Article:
They may get overlooked in the frenzy of a presidential election year, but five people are seeking North Carolina’s top education job.
A press release from Republican Mark Johnson noting that he once taught at West Charlotte High piqued my interest. None of the candidates lives in the Charlotte region, though Johnson and incumbent Superintendent June Atkinson have taught in Charlotte-Mecklenburg Schools.
The power of the position is limited. While the superintendent runs the N.C. Department of Public Instruction, which is responsible for about 1.5 million students and almost 2,700 district and charter schools, she reports to an appointed Board of Education. State legislators control education spending and make most of the rules.
But the state superintendent, a post that pays just under $125,000 a year, is an important voice for education and acts as a liaison between the public, employees and lawmakers.
And the candidates are an interesting bunch. So before we all get caught up in the bustle of 2016, I thought I’d share a quick sketch of the candidates and links to learn more.
Atkinson seeking 4th term
Atkinson, a longtime educator, has held the superintendent’s job since 2005. She’s a Democrat who has kept winning despite the state’s tendency to elect Republicans, and she’ll try for a fourth term this year.
In the 1970s, Atkinson taught business at Myers Park High; she also taught classes at Central Piedmont Community College. Business, career and technical education was her focus for most of her 35-year career before she took on the state’s top job. She was the 2015 president of the national Council of Chief State School Officers.
When Atkinson announced her re-election plans, she emphasized the state’s rising graduation rate, which hit a record 86 percent last year.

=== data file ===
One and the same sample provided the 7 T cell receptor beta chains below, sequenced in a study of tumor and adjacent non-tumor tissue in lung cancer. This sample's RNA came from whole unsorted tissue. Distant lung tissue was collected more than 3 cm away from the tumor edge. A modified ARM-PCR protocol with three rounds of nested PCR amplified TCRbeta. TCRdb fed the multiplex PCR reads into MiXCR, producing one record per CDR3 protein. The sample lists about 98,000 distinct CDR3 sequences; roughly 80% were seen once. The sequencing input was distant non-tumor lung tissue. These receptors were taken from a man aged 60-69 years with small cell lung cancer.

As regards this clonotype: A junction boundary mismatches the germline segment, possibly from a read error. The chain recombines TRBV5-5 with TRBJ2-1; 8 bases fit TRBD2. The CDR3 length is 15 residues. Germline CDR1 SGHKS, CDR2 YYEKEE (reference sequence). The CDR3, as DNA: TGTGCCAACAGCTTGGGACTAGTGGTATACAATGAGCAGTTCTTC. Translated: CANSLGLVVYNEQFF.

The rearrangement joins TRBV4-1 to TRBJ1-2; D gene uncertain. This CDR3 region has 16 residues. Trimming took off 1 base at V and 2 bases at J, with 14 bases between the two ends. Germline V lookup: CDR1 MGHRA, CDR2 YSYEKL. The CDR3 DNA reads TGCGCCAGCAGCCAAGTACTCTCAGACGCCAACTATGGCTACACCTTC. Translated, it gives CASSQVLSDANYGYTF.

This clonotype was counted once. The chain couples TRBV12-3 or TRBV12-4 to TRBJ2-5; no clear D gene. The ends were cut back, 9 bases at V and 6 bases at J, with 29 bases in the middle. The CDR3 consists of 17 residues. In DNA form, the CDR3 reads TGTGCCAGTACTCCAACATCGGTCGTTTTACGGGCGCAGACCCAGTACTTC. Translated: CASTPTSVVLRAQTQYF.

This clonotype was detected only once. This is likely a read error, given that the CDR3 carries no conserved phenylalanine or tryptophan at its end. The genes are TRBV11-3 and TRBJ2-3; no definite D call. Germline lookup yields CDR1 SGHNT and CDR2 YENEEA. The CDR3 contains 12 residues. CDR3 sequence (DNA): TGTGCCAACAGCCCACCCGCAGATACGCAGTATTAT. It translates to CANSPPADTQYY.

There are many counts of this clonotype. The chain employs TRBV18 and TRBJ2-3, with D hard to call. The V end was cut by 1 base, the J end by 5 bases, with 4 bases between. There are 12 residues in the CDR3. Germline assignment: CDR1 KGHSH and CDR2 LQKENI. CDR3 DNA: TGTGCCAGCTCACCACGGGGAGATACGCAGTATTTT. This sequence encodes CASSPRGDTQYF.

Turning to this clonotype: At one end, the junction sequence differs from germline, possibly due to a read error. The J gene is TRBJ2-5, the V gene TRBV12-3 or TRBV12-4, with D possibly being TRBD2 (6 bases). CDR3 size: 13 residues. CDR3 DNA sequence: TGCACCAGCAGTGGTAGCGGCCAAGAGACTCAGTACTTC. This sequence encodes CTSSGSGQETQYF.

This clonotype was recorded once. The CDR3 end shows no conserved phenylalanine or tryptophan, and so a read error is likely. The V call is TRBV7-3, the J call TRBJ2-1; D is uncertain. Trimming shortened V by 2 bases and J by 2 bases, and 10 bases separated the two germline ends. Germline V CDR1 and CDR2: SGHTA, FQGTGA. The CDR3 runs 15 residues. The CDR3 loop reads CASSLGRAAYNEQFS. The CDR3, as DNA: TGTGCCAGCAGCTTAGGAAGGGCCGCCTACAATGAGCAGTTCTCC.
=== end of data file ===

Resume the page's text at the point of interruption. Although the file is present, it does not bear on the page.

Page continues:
Pankey offers Democratic challenge
Henry Pankey, a retired principal and author who lives in Durham, will face Atkinson in the Democratic primary.
In April, Scott Sexton of the Winston-Salem Journal ran an amusing column about Pankey’s handwritten campaign announcement: “It touted as one of his qualifications a children’s book he wrote titled ‘The Eagle Who Thought He Was a Hip-Hop Funky Chicken.’”
But Sexton concluded that Pankey’s qualifications merit a serious look. In the late 1990s, Durham’s Southern High School made big gains when Pankey was principal, and he was named the district’s principal of the year. In 2012, after a retirement and a return to Parkland High, he was named state Assistant Principal of the Year.
Pankey’s campaign website (www.henryjpankey.com) touts his membership in the N.C. Association of Educators and offers fairly generic platforms (“Teachers have a right to teach, and students have a right to learn.”).
Johnson says he’s reMARKable
Johnson, a lawyer serving on the Winston-Salem/Forsyth County school board, is one of three Republicans seeking the post.
He was a Teach for America corps member at West Charlotte from 2006 to 2008, teaching science and working with the school’s Freshman Academy. Afterward he went to law school and now serves as corporate counsel for Inmar technology company.